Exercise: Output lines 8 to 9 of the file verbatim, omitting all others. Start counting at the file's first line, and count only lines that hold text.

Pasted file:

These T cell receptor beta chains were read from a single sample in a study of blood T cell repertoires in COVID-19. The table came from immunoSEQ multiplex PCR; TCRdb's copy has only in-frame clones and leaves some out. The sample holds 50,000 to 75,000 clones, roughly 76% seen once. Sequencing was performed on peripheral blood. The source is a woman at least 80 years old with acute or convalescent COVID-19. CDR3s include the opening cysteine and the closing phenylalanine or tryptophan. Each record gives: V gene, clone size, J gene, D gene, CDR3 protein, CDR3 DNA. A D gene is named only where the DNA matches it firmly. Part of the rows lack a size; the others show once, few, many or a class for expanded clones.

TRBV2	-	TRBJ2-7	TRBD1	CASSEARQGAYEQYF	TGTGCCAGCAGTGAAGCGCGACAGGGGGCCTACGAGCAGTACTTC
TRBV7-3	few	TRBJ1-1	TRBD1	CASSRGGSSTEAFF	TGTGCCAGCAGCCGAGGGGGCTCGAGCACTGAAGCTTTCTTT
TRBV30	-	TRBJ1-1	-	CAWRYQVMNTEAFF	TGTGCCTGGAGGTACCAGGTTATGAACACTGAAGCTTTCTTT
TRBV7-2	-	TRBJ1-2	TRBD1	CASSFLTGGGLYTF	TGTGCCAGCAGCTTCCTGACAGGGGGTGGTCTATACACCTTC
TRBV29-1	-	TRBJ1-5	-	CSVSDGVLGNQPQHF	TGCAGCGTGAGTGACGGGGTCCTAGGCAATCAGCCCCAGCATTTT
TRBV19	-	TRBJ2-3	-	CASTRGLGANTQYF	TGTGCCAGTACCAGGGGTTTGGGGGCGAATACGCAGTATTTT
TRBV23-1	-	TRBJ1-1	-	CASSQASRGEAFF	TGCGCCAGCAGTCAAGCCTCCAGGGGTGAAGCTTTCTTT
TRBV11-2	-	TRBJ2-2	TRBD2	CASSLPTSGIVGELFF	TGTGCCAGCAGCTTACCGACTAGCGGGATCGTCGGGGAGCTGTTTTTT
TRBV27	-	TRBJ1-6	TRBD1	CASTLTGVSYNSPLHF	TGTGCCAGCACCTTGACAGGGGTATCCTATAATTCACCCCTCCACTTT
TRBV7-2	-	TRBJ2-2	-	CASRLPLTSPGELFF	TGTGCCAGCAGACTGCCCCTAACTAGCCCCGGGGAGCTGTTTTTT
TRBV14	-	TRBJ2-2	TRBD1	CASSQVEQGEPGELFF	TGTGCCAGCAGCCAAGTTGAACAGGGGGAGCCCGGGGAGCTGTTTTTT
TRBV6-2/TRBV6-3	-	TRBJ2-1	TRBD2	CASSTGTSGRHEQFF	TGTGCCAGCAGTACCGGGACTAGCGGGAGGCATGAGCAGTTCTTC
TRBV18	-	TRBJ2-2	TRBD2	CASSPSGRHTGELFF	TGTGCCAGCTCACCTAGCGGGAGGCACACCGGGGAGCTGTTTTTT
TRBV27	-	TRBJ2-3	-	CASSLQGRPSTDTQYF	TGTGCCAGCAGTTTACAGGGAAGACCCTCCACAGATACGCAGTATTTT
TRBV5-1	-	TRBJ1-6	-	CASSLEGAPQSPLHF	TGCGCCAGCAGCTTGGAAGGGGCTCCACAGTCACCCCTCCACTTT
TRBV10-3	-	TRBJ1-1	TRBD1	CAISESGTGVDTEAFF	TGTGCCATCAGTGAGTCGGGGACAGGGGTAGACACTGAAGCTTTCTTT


TRBV23-1	-	TRBJ1-1	-	CASSQASRGEAFF	TGCGCCAGCAGTCAAGCCTCCAGGGGTGAAGCTTTCTTT
TRBV11-2	-	TRBJ2-2	TRBD2	CASSLPTSGIVGELFF	TGTGCCAGCAGCTTACCGACTAGCGGGATCGTCGGGGAGCTGTTTTTT